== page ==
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Bismuth (Pepto Bismol, Kaopectate) Side Effects & Dosage

What is bismuth subsalicylate-oral, and how does it work (mechanism of action)?

Bismuth subsalicylate (BSS) is a commonly used over
the counter medicine used to treat:

Bismuth subsalicylate is also used to prevent traveler’s diarrhea
and to treat Helicobacter pylori (H. pylori) infection as part of a
quadruple-drug therapy that also includes two antibiotics, and either a
histamine-2 receptor antagonist or proton pump inhibitor.

Bismuth subsalicylate has various therapeutic benefits in the body including
anti-bacterial, weak antacid, anti-inflammatory, and anti-secretory actions.
After oral administration, bismuth subsalicylate is degraded in the stomach to
produce salicylic acid. Salicylic acid inhibits the synthesis of prostaglandin,
a chemical made in the body that plays an important role in contraction of
smooth muscle and relaxation, dilation & constriction of blood vessels, blood
pressure control, and modulation of inflammation.

The antidiarrheal benefits of bismuth subsalicylate may be due to the
reduction in prostaglandin synthesis. Bismuth subsalicylate also prevents the
attachment of bacteria to the walls of the intestine, inactivates enterotoxins
(toxic chemicals made by bacteria), and has a direct inhibiting effect on

Bismuth subsalicylate was first approved by the FDA in 1939.

What brand names are available for bismuth subsalicylate?

Bismatrol Maximum Strength, Pepto Bismol, Kaopectate,
and many other brands

Is bismuth subsalicylate-oral available as a generic drug?


Do I need a prescription for bismuth subsalicylate?


What are the side effects of bismuth subsalicylate-oral?

Dark brown or black stools are common with use of bismuth
subsalicylate. Tongue discoloration and constipation also may occur.

Other side effects associated with bismuth subsalicylate include:


Pancreatitis is inflammation of an organ in the abdomen called the pancreas.
See Answer

What is the dosage for bismuth subsalicylate-oral?

Over-the-counter treatment of nonspecific diarrhea in adults and adolescents
(= 12 years):

  • Chewable tablets, caplets, liquids containing
    262 mg/15 ml: 524 mg by mouth every 30-60 minutes as needed. Not to exceed 8
    doses in 24 hours.
  • Liquids containing 525 mg/15 ml: 1050 mg by
    mouth every hour as needed. Not to exceed 4 doses in 24 hours.
  • Over-the-counter treatment of upset stomach, heartburn, indigestion, nausea,
    and related symptoms in adults and adolescents (= 12 years):
  • Chewable tablets, caplets, liquids containing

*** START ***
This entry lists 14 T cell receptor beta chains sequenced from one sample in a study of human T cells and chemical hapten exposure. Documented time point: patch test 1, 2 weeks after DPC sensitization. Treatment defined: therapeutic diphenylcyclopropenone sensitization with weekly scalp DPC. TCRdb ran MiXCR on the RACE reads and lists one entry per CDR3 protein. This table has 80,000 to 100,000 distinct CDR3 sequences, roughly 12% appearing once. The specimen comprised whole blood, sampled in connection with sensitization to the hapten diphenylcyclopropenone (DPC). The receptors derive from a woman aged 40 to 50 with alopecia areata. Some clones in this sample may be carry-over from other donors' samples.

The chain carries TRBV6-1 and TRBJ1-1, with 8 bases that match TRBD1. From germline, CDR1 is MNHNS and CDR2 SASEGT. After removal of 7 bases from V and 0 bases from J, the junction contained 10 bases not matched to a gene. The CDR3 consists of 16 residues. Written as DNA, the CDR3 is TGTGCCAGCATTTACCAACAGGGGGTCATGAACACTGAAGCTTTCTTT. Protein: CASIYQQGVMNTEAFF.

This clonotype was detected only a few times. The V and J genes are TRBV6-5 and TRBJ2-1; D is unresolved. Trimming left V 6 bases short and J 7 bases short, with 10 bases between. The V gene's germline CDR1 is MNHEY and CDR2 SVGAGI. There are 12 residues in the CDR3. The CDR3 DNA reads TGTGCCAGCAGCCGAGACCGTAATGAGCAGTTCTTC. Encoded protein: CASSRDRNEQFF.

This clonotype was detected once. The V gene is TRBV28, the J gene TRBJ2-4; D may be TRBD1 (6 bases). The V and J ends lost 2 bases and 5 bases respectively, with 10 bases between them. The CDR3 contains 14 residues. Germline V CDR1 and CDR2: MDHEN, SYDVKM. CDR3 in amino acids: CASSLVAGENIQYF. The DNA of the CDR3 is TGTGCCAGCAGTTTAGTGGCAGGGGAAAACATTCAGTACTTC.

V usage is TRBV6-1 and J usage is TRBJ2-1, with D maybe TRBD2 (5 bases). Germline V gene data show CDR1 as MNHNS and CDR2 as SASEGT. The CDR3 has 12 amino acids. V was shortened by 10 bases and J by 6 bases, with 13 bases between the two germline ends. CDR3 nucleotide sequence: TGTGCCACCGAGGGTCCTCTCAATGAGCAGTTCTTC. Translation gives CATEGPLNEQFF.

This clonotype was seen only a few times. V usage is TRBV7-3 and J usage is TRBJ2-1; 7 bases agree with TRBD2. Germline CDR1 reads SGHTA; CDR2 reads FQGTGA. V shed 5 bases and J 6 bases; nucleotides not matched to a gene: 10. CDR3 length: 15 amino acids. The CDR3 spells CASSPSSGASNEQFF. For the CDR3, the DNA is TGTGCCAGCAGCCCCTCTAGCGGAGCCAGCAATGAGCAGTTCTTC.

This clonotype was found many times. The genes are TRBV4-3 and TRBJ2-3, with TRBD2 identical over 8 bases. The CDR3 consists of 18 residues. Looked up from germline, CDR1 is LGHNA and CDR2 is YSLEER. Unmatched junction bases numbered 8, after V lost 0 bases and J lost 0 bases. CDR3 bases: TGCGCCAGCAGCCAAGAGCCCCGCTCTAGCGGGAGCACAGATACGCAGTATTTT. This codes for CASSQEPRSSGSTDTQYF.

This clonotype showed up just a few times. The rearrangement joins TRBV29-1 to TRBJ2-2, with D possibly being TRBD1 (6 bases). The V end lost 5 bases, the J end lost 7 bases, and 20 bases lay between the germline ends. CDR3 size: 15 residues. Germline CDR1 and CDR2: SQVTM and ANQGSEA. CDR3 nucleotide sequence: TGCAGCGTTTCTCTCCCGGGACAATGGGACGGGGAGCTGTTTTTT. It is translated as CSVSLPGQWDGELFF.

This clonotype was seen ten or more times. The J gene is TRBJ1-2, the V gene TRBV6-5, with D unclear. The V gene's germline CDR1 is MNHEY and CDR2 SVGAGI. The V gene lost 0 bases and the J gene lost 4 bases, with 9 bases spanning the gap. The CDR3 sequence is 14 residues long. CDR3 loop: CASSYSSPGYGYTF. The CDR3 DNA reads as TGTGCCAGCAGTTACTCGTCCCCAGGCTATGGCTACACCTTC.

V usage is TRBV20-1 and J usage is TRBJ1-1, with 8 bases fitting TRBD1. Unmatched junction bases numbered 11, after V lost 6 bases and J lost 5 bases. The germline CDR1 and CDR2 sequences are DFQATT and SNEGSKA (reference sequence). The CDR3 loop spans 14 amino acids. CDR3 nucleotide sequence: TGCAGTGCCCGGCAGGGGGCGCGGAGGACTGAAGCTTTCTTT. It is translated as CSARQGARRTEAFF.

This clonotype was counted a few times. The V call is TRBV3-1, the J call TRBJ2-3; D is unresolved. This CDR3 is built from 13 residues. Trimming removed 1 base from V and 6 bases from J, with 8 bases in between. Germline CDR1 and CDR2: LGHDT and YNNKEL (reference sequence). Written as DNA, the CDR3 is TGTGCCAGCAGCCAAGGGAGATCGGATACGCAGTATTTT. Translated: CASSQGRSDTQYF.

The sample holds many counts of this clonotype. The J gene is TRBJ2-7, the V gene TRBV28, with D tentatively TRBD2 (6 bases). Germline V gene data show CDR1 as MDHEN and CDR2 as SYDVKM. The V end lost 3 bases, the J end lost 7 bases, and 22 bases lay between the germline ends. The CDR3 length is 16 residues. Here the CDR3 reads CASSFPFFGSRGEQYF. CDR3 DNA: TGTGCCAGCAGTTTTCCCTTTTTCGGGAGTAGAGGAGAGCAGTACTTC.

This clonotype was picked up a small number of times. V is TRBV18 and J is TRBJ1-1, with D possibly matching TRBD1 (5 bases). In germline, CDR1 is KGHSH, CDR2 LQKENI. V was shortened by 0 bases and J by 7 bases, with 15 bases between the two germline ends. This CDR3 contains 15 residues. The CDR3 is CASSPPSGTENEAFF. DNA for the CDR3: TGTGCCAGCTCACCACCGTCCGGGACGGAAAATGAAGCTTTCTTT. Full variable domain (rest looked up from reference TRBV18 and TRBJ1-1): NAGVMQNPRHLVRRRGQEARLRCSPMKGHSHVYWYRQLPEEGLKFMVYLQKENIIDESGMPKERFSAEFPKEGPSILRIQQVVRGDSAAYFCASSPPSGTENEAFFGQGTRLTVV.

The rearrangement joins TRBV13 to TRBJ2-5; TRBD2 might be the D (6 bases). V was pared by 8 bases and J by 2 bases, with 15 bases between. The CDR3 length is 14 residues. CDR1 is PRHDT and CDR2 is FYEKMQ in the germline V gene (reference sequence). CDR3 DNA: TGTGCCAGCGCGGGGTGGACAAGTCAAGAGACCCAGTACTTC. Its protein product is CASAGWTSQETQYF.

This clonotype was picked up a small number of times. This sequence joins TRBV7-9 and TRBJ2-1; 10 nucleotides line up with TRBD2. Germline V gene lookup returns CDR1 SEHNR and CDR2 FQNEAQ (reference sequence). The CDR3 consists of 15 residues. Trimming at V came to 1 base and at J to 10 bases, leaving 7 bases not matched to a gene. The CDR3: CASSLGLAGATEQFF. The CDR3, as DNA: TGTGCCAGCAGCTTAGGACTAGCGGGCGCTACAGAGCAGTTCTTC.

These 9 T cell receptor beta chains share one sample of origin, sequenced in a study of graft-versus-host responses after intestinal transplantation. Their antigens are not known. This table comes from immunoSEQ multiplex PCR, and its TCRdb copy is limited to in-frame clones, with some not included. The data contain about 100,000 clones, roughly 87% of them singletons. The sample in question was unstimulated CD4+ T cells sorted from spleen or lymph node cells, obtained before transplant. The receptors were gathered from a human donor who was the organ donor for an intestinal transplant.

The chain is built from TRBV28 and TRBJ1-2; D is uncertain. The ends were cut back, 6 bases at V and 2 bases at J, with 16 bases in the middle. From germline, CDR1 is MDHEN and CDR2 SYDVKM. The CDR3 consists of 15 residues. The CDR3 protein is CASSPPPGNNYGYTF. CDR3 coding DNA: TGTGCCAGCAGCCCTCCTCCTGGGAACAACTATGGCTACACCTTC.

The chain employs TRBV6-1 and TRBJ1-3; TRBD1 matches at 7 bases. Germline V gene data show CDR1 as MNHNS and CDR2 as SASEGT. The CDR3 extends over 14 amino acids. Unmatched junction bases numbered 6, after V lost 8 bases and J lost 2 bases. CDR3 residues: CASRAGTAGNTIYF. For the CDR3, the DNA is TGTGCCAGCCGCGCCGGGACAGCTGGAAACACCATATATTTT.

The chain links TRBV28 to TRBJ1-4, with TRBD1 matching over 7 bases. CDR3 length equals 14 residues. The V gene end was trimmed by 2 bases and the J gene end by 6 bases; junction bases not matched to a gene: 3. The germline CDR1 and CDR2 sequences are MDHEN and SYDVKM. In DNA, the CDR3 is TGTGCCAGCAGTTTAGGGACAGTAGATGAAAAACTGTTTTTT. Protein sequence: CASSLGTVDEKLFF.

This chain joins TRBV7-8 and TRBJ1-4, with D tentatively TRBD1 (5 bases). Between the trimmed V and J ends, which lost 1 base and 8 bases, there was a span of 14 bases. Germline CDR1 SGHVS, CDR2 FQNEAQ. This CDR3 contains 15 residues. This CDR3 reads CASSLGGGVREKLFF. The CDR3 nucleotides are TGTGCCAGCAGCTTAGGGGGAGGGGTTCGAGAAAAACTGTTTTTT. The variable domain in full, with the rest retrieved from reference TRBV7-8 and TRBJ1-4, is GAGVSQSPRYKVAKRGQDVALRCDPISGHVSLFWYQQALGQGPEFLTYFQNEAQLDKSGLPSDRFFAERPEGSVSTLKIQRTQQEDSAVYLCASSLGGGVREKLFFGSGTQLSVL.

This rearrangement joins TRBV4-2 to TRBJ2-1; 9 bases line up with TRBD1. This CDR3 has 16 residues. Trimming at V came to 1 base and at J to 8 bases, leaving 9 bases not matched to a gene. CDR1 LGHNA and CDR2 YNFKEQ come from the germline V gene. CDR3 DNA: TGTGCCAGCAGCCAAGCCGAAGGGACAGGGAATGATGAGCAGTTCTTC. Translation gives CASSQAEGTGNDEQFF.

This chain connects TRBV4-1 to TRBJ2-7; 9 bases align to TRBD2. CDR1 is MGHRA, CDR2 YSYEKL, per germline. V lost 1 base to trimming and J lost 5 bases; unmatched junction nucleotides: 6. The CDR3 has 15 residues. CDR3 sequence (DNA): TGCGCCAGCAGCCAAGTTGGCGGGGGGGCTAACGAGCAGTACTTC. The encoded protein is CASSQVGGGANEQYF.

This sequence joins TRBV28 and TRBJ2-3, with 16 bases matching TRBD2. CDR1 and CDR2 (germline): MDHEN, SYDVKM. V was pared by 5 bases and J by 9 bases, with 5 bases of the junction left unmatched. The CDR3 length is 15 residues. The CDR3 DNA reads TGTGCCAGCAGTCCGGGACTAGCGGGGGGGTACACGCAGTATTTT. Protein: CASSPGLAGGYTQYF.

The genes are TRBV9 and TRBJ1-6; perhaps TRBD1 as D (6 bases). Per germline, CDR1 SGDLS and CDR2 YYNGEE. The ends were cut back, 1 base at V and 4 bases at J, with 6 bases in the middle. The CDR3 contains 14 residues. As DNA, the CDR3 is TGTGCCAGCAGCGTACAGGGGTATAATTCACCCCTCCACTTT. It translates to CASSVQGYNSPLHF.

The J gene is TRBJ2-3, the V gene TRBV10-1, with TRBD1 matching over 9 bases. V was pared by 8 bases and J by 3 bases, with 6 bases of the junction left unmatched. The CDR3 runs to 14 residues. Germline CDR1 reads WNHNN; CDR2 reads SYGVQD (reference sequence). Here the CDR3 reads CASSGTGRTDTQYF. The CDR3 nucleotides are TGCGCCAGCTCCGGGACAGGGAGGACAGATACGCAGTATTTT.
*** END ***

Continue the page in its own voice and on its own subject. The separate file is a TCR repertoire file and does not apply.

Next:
262 mg/15 ml: 524 mg by mouth every 30-60 minutes as needed. Not to exceed 8
    doses in 24 hours.
  • Liquids containing 525 mg/15 ml: 1050 mg by
    mouth every hour as needed. Not to exceed 4 doses in 24 hours.
  • For the prevention of traveler‘s diarrhea due to
    Escherichia coli

    (E. coli) and viral
    infections in adults and adolescents (≥ 12 years):
  • 524 mg by mouth four times daily, starting 1
    day before departure and continuing for 2 days after returning. Generally,
    treatment duration should not exceed 3 weeks.
  • For the eradication of helicobacter pylori as part of quadruple-drug regimen
    in adults and adolescents (≥ 12 years):
  • 525 mg by mouth 4 times daily.

The safety and effectiveness of bismuth subsalicylate use in children <12
years has not been established.

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Which drugs or supplements interact with bismuth subsalicylate-oral?

Combining bismuth subsalicylate with sulfinpyrazone (Anturane) or probenecid
is not recommended because bismuth subsalicylate may suppress the therapeutic
effects of both drugs.

Tetracycline and quinolone antibiotics may form insoluble complexes with
bismuth subsalicylate. While bismuth subsalicylate should be avoided in patients
taking these antibiotics if possible, separating administration by 2 hours may
be sufficient to avoid this interaction.

Bismuth subsalicylate should be used cautiously in patients taking
methotrexate (Trexall). Bismuth subsalicylate is broken down to salicylic acid
which is known to increase blood levels of methotrexate. Patients especially at
risk for this interaction include those on high-dose methotrexate therapy,
elderly patients, and patients with reduced kidney function.

Bismuth subsalicylate is broken down to salicylic acid. Pediatric patients
should not be given salicylates for 6 weeks after receiving the varicella-zoster
virus live vaccine (Zostavax, Varivax) due to the risk of developing Reye’s
syndrome, a serious
liver disease.

Is bismuth subsalicylate-oral safe to take if I’m pregnant or breastfeeding?

Bismuth subsalicylate is known to cross the placenta following
oral administration. Use of salicylates during pregnancy has been associated
with adverse effects in the fetus. Therefore use of bismuth subsalicylate during
pregnancy should be avoided. Bismuth subsalicylate is classified as FDA
pregnancy risk category C (adverse effects in animals but inadequate human

Salicylates are excreted into human milk and can cause harm
to the nursing infant. Bismuth subsalicylate is thought to be harmful to the
nursing infant and should be avoided during breastfeeding.

What else should I know about bismuth subsalicylate-oral?

What preparations of bismuth subsalicylate-oral are available?

  • Chewable tablets: 262, 525 mg
  • Oral suspension: 262 mg/15 ml, maximum strength 525 mg/15 ml
  • Caplets: 262 mg
How should I keep bismuth subsalicylate-oral stored?

Bismuth subsalicylate products should be stored at room temperature,
between 59 F to 86 F (15 C to 30 C).


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